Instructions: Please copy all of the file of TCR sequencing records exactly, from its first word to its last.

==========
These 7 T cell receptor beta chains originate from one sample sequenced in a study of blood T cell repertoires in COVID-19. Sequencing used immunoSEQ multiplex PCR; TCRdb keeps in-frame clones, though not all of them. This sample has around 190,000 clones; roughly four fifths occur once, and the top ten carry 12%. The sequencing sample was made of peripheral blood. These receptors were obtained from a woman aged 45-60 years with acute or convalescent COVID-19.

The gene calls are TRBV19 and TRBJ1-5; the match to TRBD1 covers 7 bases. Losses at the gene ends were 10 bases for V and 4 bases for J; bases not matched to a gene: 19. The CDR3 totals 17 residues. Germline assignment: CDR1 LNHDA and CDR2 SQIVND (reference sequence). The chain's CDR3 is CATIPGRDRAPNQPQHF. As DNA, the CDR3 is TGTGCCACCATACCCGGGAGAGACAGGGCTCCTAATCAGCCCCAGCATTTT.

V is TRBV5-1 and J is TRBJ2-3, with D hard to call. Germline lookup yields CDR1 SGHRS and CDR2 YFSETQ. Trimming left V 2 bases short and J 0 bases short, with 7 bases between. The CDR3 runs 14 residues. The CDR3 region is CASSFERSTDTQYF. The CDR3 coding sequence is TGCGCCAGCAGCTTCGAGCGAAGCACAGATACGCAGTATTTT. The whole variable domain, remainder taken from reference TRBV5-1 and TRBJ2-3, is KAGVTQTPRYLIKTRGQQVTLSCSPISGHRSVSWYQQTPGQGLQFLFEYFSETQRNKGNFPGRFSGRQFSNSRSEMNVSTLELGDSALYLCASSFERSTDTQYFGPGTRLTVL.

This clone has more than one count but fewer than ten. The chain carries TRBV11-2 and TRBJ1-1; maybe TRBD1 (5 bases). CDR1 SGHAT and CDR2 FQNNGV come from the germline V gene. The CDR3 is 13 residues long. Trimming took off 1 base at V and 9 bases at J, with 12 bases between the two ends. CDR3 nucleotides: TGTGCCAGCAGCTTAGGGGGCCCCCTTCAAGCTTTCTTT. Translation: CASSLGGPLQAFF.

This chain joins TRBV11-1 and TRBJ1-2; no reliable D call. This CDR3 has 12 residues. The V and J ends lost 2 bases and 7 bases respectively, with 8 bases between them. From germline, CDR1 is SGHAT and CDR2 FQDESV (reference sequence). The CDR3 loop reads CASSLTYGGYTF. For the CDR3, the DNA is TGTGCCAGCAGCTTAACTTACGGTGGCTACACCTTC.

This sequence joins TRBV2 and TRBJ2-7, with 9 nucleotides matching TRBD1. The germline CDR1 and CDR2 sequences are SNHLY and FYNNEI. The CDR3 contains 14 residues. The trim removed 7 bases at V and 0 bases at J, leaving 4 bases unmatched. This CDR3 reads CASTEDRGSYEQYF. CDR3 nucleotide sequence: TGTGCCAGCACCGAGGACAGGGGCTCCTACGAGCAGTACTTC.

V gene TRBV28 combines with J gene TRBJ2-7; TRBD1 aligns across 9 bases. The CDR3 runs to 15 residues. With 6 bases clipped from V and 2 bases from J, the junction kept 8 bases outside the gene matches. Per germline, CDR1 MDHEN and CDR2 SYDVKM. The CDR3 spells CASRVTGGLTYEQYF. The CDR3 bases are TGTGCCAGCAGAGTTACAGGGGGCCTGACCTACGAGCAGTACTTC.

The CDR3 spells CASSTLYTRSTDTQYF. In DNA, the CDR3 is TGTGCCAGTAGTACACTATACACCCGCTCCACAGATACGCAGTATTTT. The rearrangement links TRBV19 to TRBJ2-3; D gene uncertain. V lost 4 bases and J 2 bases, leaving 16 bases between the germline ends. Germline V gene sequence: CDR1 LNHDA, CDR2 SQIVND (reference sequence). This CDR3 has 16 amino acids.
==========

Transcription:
These 7 T cell receptor beta chains originate from one sample sequenced in a study of blood T cell repertoires in COVID-19. Sequencing used immunoSEQ multiplex PCR; TCRdb keeps in-frame clones, though not all of them. This sample has around 190,000 clones; roughly four fifths occur once, and the top ten carry 12%. The sequencing sample was made of peripheral blood. These receptors were obtained from a woman aged 45-60 years with acute or convalescent COVID-19.

The gene calls are TRBV19 and TRBJ1-5; the match to TRBD1 covers 7 bases. Losses at the gene ends were 10 bases for V and 4 bases for J; bases not matched to a gene: 19. The CDR3 totals 17 residues. Germline assignment: CDR1 LNHDA and CDR2 SQIVND (reference sequence). The chain's CDR3 is CATIPGRDRAPNQPQHF. As DNA, the CDR3 is TGTGCCACCATACCCGGGAGAGACAGGGCTCCTAATCAGCCCCAGCATTTT.

V is TRBV5-1 and J is TRBJ2-3, with D hard to call. Germline lookup yields CDR1 SGHRS and CDR2 YFSETQ. Trimming left V 2 bases short and J 0 bases short, with 7 bases between. The CDR3 runs 14 residues. The CDR3 region is CASSFERSTDTQYF. The CDR3 coding sequence is TGCGCCAGCAGCTTCGAGCGAAGCACAGATACGCAGTATTTT. The whole variable domain, remainder taken from reference TRBV5-1 and TRBJ2-3, is KAGVTQTPRYLIKTRGQQVTLSCSPISGHRSVSWYQQTPGQGLQFLFEYFSETQRNKGNFPGRFSGRQFSNSRSEMNVSTLELGDSALYLCASSFERSTDTQYFGPGTRLTVL.

This clone has more than one count but fewer than ten. The chain carries TRBV11-2 and TRBJ1-1; maybe TRBD1 (5 bases). CDR1 SGHAT and CDR2 FQNNGV come from the germline V gene. The CDR3 is 13 residues long. Trimming took off 1 base at V and 9 bases at J, with 12 bases between the two ends. CDR3 nucleotides: TGTGCCAGCAGCTTAGGGGGCCCCCTTCAAGCTTTCTTT. Translation: CASSLGGPLQAFF.

This chain joins TRBV11-1 and TRBJ1-2; no reliable D call. This CDR3 has 12 residues. The V and J ends lost 2 bases and 7 bases respectively, with 8 bases between them. From germline, CDR1 is SGHAT and CDR2 FQDESV (reference sequence). The CDR3 loop reads CASSLTYGGYTF. For the CDR3, the DNA is TGTGCCAGCAGCTTAACTTACGGTGGCTACACCTTC.

This sequence joins TRBV2 and TRBJ2-7, with 9 nucleotides matching TRBD1. The germline CDR1 and CDR2 sequences are SNHLY and FYNNEI. The CDR3 contains 14 residues. The trim removed 7 bases at V and 0 bases at J, leaving 4 bases unmatched. This CDR3 reads CASTEDRGSYEQYF. CDR3 nucleotide sequence: TGTGCCAGCACCGAGGACAGGGGCTCCTACGAGCAGTACTTC.

V gene TRBV28 combines with J gene TRBJ2-7; TRBD1 aligns across 9 bases. The CDR3 runs to 15 residues. With 6 bases clipped from V and 2 bases from J, the junction kept 8 bases outside the gene matches. Per germline, CDR1 MDHEN and CDR2 SYDVKM. The CDR3 spells CASRVTGGLTYEQYF. The CDR3 bases are TGTGCCAGCAGAGTTACAGGGGGCCTGACCTACGAGCAGTACTTC.

The CDR3 spells CASSTLYTRSTDTQYF. In DNA, the CDR3 is TGTGCCAGTAGTACACTATACACCCGCTCCACAGATACGCAGTATTTT. The rearrangement links TRBV19 to TRBJ2-3; D gene uncertain. V lost 4 bases and J 2 bases, leaving 16 bases between the germline ends. Germline V gene sequence: CDR1 LNHDA, CDR2 SQIVND (reference sequence). This CDR3 has 16 amino acids.